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Positive outlook for construction in Australia despite commodities “hangover”

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Written by Stefan Kostarelis

Turner & Townsend has assessed Australia’s outlook as positive in a report based on its International Construction Market Survey 2017.

But there are a few caveats, namely the aftereffects of the drop in the commodities market, and higher construction and borrowing costs.

The construction and project management consultancy sees NSW and Victoria as economically “powering ahead” with high levels of public sector infrastructure investment in roads and rail.

Meanwhile, the report asserts that the resource-dependent states of Northern Territory, Queensland, South Australia and West Australia are slowly emerging from the “hangover” of the commodities market.

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Examining construction markets and trends, the report describes residential apartment building programmes in Brisbane, Melbourne and Sydney as “surging”, fueled by low interest rates and strong demand from Chinese investors.

The report noted that while there are fears that Brisbane and Melbourne are reaching the end of their “apartment cycle” and that commercial construction is “less buoyant”, this is being offset by growth in the financial and tourism sectors.

According to the report, Sydney has become one of the most expensive places in the world to build as the city’s construction boom leads to increased demand for building materials and tradesman.

The harbour city is ranked the ninth most expensive city in the world in which to build and is the only Australian city to make the top ten.

Survey data was collected from a total of 43 cities from seven global regions (Africa, Asia, Australia, Europe, the Middle East, North America and South America).

In advanced economies, 20 of the 25 markets saw year on year construction costs rise more than general inflation except for Perth, which was the only market to see negative growth.

In Perth, construction costs fell by 2% for 2017 following a period of significant increase during the resource-backed construction boom of 2010-2015.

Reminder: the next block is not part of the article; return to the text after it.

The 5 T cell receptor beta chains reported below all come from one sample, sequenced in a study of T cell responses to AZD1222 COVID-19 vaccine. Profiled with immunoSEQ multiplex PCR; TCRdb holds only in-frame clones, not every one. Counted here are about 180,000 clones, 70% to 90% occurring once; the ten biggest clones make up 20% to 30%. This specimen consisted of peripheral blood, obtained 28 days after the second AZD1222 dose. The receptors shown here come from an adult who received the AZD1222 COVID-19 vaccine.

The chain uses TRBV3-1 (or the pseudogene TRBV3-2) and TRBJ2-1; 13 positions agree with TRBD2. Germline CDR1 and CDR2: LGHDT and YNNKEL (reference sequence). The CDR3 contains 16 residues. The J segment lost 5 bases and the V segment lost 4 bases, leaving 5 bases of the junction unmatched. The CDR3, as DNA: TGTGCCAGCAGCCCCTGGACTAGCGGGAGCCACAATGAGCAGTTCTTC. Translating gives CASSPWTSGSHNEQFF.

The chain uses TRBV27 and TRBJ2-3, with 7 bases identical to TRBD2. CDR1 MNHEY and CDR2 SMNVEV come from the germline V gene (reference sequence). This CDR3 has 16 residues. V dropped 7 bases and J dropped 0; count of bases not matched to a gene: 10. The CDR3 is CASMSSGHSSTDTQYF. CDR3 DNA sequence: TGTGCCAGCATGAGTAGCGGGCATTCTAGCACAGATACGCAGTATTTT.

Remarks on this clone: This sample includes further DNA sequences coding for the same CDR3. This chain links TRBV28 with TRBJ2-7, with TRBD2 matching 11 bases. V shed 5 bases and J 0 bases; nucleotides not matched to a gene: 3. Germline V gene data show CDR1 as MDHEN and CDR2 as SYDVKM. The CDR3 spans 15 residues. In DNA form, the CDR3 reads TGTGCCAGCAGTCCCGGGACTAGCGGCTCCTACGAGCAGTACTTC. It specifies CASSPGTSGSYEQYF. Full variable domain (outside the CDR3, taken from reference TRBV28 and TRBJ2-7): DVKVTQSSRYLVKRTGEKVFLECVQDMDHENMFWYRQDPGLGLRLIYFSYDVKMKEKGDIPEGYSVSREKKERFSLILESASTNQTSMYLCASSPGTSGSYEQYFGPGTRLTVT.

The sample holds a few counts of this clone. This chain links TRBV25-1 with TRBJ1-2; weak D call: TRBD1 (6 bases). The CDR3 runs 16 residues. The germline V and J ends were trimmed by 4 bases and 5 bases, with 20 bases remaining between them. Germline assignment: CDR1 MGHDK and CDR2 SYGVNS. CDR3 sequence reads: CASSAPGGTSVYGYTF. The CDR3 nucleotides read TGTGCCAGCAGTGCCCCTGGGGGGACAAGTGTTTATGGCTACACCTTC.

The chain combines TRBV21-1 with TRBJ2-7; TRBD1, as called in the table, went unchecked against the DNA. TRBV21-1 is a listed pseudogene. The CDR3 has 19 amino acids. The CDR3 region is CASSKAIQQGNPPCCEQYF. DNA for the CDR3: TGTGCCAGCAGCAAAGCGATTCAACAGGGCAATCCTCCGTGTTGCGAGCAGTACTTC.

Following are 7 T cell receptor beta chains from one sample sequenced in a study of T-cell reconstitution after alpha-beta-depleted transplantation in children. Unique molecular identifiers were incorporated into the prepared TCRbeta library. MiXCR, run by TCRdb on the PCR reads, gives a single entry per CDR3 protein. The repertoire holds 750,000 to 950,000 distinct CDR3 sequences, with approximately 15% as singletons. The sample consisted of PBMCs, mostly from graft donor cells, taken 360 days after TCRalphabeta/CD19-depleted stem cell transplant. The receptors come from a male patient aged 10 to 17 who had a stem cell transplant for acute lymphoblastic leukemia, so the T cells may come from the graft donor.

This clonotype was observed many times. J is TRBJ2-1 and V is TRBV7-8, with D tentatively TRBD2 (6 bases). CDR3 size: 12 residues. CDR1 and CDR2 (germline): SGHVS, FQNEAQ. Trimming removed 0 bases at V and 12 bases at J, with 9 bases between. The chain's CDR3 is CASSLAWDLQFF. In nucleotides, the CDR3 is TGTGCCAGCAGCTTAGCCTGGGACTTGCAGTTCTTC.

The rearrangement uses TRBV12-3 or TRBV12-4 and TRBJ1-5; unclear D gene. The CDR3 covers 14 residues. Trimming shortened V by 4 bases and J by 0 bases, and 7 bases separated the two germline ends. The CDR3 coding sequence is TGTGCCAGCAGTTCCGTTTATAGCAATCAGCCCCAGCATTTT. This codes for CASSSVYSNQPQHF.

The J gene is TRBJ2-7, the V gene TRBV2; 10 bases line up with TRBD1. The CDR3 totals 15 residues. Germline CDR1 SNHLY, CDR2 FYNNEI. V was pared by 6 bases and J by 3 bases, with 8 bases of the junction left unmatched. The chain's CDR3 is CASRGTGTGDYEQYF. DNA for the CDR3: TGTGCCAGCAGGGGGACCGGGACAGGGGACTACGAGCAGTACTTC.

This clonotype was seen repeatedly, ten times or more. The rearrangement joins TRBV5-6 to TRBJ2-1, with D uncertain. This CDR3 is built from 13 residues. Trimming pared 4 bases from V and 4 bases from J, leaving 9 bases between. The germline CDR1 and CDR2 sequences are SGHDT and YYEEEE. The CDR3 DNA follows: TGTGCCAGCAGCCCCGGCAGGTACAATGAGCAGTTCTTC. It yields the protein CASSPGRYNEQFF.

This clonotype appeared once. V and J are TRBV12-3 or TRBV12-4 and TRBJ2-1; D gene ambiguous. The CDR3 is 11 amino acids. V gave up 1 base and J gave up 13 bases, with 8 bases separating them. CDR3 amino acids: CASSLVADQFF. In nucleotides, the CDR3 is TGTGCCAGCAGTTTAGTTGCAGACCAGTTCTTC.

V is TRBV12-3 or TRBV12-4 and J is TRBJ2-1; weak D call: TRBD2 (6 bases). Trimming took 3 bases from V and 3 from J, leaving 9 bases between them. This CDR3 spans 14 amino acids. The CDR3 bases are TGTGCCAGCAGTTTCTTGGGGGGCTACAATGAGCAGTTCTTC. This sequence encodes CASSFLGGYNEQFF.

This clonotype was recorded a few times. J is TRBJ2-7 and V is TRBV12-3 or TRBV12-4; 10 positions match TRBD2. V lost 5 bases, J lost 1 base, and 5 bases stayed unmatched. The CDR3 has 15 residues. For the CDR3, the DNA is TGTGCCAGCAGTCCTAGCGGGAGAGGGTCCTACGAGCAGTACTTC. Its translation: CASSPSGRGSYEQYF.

New York overtook Zurich to become the most expensive city in which to build, with an average cost of $USD 3,806.92 per sq metre. San Francisco, Zurich, Hong Kong and London round out the top five.

The cost to build per square metre for the Australian cities surveyed is Sydney, $USD 2,563.73, Melbourne $USD 2,218.14, Perth, $USD 2,203.43 and Brisbane $USD 2,172.79.

A major contributing factor to construction costs is labour wages, and North America tops the list with an average hourly wage of $USD 72.50 per hour. Australia is listed in second place, with an average hourly wage of $USD 56.20. Looking at cities, Zurich remains the city with the highest labour costs, with an average hourly wage of $USD 98.50 per hour.

The report concludes that although much of the world is facing political uncertainty, the global economy is expected to grow this year, heating up markets and increasing construction costs.

Using expected inflation as a measure, the top five cities for increased construction costs in 2017 are Buenos Aires (20%), Istanbul (10%), Dublin (8%), Johannesburg (7.5%) and São Paulo (6%). Meanwhile, the lowest five are Perth (0%), Singapore (0%), Muscat (0%), Paris (0.5%) and Madrid (0.5%).

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